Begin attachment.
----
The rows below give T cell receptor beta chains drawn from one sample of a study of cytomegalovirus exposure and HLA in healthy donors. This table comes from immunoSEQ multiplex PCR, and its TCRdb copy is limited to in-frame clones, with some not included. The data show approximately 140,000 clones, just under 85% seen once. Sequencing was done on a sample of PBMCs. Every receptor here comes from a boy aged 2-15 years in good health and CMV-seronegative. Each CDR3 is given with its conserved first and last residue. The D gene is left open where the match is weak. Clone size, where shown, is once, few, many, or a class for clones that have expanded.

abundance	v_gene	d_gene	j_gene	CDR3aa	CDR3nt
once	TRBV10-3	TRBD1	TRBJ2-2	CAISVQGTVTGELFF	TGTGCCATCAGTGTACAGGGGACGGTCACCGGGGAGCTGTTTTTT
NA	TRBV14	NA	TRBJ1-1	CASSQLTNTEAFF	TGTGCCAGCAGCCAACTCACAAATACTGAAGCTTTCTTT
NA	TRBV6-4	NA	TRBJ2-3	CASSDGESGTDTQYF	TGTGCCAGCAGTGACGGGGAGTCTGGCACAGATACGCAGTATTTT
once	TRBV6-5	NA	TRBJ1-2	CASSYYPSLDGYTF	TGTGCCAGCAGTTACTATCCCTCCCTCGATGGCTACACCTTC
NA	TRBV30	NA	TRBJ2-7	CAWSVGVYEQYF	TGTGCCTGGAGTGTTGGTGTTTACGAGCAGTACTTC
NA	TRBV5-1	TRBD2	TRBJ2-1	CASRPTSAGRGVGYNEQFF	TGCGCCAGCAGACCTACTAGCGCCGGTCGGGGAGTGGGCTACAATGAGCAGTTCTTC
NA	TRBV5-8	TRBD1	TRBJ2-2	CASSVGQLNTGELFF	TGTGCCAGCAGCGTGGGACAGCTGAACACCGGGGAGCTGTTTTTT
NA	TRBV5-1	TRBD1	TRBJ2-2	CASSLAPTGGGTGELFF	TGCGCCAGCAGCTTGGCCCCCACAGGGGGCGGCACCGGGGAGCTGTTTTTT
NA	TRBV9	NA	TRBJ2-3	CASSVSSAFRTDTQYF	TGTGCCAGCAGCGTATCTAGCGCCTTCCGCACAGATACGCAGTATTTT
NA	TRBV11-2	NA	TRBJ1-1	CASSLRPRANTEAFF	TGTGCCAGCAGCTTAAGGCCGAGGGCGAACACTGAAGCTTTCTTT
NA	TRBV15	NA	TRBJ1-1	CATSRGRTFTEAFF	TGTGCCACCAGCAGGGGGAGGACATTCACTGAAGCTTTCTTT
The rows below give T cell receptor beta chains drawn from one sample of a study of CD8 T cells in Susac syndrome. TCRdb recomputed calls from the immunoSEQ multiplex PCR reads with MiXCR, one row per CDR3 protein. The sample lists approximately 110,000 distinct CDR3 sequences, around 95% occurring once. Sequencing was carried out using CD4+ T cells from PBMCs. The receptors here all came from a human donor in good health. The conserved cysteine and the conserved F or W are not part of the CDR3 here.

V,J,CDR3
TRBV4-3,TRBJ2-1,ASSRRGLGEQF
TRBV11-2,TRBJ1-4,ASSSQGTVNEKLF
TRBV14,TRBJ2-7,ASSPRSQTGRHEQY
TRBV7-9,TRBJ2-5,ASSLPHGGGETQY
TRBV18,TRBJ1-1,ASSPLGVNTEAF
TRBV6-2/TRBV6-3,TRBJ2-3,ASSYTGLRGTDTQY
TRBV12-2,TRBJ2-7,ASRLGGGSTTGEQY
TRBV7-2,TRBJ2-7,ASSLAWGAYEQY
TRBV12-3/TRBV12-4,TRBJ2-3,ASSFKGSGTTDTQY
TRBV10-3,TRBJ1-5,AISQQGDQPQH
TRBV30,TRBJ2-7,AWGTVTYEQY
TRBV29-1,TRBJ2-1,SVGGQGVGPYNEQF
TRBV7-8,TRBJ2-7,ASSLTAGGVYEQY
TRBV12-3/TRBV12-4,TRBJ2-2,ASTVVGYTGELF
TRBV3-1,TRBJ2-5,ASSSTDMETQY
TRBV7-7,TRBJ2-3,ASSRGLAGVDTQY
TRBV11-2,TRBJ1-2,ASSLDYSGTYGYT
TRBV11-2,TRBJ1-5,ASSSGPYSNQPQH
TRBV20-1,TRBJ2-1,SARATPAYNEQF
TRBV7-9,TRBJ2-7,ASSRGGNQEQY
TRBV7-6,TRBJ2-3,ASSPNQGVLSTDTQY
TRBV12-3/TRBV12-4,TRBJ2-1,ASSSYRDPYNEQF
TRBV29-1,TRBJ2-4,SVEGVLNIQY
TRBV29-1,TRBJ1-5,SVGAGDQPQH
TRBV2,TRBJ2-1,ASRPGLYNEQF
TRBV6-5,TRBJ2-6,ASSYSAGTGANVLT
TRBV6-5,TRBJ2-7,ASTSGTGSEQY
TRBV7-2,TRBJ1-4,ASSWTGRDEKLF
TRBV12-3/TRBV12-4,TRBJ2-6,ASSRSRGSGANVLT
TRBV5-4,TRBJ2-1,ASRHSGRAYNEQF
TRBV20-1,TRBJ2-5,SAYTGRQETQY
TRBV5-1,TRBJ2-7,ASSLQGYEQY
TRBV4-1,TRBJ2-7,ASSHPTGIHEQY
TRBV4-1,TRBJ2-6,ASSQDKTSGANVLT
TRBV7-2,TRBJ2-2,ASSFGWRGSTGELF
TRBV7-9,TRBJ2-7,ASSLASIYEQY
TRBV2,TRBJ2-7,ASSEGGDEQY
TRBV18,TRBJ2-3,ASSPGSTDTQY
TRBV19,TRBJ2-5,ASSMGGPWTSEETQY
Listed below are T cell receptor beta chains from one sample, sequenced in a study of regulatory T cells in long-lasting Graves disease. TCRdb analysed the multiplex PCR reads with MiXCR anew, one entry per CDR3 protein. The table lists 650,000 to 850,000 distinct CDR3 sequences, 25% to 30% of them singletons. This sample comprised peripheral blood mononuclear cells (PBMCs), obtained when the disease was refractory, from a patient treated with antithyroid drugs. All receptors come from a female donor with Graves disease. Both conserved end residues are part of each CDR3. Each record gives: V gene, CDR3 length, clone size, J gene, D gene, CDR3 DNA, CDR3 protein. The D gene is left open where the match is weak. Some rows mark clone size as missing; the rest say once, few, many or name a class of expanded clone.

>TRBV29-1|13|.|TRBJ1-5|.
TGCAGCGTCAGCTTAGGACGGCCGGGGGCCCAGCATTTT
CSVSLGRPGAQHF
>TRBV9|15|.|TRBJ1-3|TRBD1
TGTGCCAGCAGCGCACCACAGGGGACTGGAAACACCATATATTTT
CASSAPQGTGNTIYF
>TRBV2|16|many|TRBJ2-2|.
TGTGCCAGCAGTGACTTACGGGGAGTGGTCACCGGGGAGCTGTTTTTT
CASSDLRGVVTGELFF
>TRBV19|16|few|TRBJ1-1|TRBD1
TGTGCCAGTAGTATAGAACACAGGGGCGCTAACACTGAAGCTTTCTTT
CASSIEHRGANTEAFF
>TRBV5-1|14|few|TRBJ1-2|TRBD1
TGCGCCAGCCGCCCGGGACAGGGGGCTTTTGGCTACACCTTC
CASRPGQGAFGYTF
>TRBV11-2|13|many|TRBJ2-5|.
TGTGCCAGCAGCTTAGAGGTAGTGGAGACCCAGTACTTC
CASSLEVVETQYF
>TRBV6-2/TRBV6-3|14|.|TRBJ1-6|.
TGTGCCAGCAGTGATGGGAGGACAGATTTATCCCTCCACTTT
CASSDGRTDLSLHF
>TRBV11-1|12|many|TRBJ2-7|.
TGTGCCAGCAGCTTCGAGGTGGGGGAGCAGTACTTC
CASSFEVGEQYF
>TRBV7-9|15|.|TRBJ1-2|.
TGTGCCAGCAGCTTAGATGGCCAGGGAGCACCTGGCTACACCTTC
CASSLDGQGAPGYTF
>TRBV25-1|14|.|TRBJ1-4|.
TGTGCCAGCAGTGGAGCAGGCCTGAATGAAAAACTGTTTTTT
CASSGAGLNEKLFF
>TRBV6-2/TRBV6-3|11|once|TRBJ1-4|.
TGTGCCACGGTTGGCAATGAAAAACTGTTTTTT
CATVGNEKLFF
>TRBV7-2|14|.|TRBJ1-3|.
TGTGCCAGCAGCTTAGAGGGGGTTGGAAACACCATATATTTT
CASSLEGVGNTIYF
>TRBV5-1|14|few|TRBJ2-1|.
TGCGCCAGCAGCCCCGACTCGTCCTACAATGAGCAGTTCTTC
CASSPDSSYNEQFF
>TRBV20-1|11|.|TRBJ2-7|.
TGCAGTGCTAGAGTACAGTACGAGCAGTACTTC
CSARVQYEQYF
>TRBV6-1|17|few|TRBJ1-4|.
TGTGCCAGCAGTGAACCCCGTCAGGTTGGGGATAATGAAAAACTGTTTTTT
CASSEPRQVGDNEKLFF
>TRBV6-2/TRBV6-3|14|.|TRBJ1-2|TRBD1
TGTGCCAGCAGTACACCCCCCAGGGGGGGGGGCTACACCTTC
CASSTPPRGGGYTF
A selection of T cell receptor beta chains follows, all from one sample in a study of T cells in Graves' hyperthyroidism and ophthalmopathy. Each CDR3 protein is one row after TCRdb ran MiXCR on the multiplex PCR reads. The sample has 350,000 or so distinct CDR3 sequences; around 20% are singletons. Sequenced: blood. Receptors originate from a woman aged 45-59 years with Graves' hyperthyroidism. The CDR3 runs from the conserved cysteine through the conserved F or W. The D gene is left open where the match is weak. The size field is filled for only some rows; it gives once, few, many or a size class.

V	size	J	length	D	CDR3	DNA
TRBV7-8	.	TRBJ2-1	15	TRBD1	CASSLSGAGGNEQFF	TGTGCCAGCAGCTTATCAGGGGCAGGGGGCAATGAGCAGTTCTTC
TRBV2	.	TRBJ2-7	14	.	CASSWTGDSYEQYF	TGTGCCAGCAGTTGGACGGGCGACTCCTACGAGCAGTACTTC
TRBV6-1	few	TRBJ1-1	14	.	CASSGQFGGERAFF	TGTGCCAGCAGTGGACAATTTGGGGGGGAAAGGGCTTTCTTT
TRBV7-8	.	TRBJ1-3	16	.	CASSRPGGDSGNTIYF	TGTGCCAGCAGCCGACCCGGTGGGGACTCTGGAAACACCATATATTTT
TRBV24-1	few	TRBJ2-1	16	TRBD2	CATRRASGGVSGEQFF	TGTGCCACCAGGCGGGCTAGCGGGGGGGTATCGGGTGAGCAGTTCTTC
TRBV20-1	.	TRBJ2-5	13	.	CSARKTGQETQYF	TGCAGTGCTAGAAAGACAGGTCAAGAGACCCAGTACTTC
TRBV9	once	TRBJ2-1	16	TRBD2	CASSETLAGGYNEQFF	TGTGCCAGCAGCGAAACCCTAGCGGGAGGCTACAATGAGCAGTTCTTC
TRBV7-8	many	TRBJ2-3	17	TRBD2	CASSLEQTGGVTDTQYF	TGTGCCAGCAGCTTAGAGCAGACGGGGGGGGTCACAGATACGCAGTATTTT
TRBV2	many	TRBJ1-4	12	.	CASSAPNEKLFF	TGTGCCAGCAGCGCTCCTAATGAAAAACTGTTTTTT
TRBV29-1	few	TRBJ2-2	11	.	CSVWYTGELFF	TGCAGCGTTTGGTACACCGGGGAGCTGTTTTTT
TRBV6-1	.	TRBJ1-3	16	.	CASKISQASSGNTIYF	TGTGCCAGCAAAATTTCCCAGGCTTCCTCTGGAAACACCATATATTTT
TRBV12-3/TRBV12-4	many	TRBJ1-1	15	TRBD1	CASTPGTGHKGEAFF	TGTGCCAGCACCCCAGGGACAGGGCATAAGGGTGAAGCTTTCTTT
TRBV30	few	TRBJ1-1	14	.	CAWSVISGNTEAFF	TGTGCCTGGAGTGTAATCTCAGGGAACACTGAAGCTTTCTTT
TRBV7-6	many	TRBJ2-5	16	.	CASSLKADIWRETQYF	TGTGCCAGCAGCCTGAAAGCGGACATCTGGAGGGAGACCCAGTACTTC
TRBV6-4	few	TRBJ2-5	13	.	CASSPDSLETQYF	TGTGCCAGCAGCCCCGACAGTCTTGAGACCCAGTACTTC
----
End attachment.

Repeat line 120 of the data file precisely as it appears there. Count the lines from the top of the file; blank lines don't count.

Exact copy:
TRBV6-4	few	TRBJ2-5	13	.	CASSPDSLETQYF	TGTGCCAGCAGCCCCGACAGTCTTGAGACCCAGTACTTC